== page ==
The Top 9 Nerdiest Cinematic Roles of Dick Miller


?Dick Miller. Thespian. A treasure of the silver screen. One of our greatest living actors. While the casual film junkie may not know his name, chances are they’ve seen Dick Miller. And if you’ve seen Dick Miller, I’d be willing to wager that you’ve most certainly enjoyed his work.

Despite appearing in literally hundreds of films and television programs, Miller has also been a screenwriter, a television director, voice actor (including for the DC animated universe, at that), commercial artist, disc jockey and even played semi-pro football (not to mention a stint as a prize fighter).
Miller has had the distinction of working for directors like Martin Scorsese, James Cameron, Quentin Tarantino and Steven Spielberg to name but a few. He’s done voice work from every thing 
But perhaps Miller’s most fruitful collaboration began in the mid-seventies as he formed an alliance with ace director Joe Dante who has since used the actor in nearly everything he’s done, calling him “my good luck charm.”

What follows is an abbreviated chronicle of some of Miller’s most choice appearances in films pertaining to films of the nerd persuasion. So without further ado, it’s Miller time.

9) Walter Paisley in Twilight Zone: The Movie

It seemed like a pretty good idea to bring Rod Serling’s classic television series to the big screen under the direction of four of Hollywood’s most promising rising talents. Sadly, the 1983 film was destined to be forever marred by irresponsible tragedy, as actor Vic Morrow and two children would be horrifically killed during the filming of John Landis’ first segment.
And wunderkind Steven Spielberg churned in an overlong, sugary second episode that lulled most viewers to sleep, if not boredom.

But all was not lost. Upstarts Joe Dante and George Miller managed to deliver the goods with the final two segments of the movie. Dante’s episode, “It’s a Good Life” would of course include the obligatory Dick Miller cameo (which begins at 4:35 in the above video). Here Miller is Walter Paisley — a name many of his characters would have — a salacious diner owner who ogles lost traveler Kathleen Quinlan. Can’t say I blame him.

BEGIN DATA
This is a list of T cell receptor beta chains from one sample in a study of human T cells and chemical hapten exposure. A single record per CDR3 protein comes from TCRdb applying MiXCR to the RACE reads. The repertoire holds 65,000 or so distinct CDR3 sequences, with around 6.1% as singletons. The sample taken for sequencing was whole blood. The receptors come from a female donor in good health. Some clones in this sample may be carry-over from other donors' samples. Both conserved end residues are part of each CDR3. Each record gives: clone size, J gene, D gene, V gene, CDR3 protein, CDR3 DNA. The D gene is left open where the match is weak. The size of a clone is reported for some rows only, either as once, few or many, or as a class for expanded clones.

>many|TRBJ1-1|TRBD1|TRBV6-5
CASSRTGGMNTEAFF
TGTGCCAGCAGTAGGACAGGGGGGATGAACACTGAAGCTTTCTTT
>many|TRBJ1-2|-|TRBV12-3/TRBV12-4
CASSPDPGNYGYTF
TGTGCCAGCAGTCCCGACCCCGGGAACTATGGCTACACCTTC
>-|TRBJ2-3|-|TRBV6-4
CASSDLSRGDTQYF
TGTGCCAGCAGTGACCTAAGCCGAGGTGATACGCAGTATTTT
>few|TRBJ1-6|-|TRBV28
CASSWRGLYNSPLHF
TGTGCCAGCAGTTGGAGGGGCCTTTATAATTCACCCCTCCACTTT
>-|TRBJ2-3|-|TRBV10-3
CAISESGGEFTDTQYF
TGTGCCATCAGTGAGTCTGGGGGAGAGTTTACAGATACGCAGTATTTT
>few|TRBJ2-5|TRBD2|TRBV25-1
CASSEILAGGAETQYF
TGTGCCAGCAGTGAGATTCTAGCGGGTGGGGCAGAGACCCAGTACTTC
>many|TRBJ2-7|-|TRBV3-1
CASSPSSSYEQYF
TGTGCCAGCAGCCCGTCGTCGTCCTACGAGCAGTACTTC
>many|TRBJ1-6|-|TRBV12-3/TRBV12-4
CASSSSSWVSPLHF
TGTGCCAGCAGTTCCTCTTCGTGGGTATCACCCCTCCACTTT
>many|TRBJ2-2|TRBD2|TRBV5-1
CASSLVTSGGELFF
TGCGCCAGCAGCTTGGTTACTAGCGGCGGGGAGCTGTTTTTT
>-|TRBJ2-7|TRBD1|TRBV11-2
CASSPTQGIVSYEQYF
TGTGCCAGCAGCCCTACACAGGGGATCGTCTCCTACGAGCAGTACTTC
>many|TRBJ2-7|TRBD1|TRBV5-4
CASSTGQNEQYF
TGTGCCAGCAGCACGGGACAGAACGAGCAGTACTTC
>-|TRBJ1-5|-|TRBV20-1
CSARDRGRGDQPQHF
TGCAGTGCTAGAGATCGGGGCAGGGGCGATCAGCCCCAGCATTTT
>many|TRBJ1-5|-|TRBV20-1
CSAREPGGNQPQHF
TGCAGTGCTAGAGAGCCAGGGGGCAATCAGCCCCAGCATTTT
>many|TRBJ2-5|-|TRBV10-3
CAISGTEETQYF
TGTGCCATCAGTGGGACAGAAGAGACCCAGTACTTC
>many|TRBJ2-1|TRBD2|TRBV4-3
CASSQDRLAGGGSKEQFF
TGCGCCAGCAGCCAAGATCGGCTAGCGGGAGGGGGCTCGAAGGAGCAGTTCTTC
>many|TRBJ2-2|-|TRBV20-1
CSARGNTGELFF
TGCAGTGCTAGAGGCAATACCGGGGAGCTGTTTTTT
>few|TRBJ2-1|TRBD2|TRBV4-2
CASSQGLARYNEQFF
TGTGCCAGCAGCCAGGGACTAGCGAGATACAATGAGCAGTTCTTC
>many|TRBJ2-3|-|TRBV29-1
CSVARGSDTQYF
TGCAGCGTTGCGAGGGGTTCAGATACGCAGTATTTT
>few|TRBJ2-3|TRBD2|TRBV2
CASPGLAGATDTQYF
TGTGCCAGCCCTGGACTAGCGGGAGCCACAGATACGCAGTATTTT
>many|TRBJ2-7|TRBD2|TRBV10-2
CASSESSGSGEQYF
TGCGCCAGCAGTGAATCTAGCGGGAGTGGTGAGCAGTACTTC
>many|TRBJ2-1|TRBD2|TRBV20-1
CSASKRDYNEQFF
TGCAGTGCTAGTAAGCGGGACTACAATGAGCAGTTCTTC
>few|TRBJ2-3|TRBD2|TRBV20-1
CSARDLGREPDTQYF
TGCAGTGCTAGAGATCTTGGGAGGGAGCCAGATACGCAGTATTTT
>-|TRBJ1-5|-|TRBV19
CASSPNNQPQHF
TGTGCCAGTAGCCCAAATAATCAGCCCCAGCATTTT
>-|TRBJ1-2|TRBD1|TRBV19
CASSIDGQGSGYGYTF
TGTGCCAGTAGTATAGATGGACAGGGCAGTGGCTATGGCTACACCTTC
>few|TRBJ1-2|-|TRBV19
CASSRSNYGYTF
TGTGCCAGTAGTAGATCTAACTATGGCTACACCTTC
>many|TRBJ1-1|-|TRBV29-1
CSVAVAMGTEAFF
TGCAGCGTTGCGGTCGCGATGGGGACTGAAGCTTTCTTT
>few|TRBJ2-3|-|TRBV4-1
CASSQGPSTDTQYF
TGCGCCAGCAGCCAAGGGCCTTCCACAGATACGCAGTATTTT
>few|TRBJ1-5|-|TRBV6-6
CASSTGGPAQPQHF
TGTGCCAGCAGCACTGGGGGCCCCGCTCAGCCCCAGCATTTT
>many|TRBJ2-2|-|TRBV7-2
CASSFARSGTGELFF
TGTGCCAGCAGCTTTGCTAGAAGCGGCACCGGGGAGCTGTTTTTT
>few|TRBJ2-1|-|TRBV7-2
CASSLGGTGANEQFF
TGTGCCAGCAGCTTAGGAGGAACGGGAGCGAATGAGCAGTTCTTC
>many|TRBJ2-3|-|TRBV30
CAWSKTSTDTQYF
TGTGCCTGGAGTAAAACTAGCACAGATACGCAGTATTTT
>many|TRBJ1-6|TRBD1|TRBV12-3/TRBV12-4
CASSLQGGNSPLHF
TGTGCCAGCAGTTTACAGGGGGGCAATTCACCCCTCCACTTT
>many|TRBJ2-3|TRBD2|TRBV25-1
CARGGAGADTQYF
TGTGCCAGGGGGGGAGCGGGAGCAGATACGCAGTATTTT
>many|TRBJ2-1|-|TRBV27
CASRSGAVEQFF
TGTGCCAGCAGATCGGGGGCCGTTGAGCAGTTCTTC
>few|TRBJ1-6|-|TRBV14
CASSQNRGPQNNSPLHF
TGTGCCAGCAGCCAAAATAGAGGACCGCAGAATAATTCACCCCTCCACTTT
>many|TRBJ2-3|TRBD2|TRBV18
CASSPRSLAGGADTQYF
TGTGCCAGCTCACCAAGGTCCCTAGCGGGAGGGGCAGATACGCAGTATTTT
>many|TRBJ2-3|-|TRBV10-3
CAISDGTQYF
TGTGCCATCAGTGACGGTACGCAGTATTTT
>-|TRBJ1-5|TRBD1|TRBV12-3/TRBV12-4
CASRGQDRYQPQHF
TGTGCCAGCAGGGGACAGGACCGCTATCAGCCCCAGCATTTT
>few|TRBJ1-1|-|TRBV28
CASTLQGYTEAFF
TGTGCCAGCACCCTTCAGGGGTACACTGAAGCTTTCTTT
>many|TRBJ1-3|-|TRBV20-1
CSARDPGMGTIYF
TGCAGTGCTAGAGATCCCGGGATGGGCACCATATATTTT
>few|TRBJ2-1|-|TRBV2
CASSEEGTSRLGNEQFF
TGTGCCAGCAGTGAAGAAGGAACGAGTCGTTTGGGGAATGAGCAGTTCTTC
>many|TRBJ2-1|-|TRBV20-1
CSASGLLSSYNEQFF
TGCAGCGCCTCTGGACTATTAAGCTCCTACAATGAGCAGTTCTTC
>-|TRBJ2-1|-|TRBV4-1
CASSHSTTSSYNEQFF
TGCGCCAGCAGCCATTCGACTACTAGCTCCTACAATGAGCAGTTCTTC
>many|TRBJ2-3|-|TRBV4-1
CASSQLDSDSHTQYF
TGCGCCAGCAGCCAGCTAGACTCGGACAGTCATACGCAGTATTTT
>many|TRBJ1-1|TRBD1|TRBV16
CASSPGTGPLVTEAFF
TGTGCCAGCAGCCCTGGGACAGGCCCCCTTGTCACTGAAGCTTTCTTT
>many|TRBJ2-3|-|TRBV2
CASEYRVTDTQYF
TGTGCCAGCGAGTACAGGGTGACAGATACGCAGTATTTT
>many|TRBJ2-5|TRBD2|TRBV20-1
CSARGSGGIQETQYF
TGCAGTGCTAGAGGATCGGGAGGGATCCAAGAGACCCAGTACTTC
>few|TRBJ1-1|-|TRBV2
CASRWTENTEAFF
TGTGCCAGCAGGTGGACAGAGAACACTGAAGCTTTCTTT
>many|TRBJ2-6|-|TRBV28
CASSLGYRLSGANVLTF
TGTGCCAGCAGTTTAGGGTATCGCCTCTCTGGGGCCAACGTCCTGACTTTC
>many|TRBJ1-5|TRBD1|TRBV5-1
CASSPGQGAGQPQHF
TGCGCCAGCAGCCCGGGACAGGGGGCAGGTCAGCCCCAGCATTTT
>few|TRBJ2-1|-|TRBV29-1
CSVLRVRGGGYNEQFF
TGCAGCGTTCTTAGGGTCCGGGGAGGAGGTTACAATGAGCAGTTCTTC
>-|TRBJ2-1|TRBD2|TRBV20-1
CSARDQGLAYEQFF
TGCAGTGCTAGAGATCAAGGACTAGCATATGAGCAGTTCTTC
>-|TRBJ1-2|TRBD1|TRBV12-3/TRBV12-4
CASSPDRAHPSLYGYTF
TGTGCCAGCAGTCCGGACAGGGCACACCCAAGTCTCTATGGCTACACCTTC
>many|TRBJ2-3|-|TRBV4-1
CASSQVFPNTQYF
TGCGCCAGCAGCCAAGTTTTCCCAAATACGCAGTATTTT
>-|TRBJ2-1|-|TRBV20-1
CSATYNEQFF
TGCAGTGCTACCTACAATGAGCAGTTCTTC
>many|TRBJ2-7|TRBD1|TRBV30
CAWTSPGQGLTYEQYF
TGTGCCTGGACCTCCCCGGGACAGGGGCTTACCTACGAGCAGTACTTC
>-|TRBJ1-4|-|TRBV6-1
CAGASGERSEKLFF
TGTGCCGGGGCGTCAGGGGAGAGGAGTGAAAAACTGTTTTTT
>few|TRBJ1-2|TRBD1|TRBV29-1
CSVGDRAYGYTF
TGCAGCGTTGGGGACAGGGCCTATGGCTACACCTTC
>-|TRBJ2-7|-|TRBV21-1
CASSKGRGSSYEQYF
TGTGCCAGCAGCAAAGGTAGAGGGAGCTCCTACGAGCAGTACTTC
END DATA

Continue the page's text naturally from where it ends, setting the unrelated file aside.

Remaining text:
Signature Line: When a young boy is having trouble with a videogame that isn’t functioning properly, Miller quips, “I don’t fix the machines, I just keep the quarters. Stick another quarter in it, kid. Maybe it’ll work better.”

8) Walt in Night of the Creeps


?Fred Dekker’s 1986 cult favorite is a love letter to the exploitation films of 1950s. It deals with slugs from outer space which inhabit the brains of the dead… re-animating them and thus, creating ghastly zombies. Sublime stuff, yes?

Miller makes a glorified cameo in the role of a police ammunitions officer… named Walt. He shared the screen with none other than Tom Atkins and the result is nothing shy of nerd cinematic gold.
The rapport between Atkins and Miller is first rate and a highlight of the film as Atkins forces Miller supply him with some much-needed artillery against his wishes. You’ll wish that somebody would have cast these two in a buddy cop picture. With zombies.

Signature Line: “Flamethrower? Whatsamatter? The old snub-nose ain’t good enough for you no more?”

7) Pawnshop Owner in The Terminator

1984 was a rough year for Mr. Miller. When he wasn’t battling malicious hordes of ugly Gremlins, he was facing none other than Arnold
Schwarzenegger in his star-making role as The Terminator.
A key scene in this classic sci-fi action flick features Miller as an unnamed pawnshop owner (wanna bet it’s Walt?) who outfits Arnie’s unstoppable killing machine with L.A.’s finest weaponry. Is it any surprise that he gets blasted to smithereens for his trouble?
Dick Miller’s triumphant cameo aside, the film remains writer-director James Cameron’s best cinematic effort to date. It boasts a tight, well written script, lean and mean editing and not a trace of CGI masturbation whatsoever.

Signature Line: “You sure know your weapons, buddy,” Miller says as he hands Arnie a semi-automatic gun. “Any one of these is perfect for home defense.”

6) Uncle Willie in Tales from the Crypt: Demon Knight

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?The concept behind bringing HBO’s successful Tales From the Crypt series to the big screen was to jettison the short anthology format of the show (based on the notorious E.C. Comics of the 1950s) and present larger, stand-alone stories. The plot concerns a drifter who carries the last of seven ancient keys, which contain the blood of Christ and were scattered across the universe to prevent the forces of evil from taking over. In hot pursuit of the drifter is a sinister “collector” and his demonic minions who corner him in a small no-where town populated by a colorful group of yokels.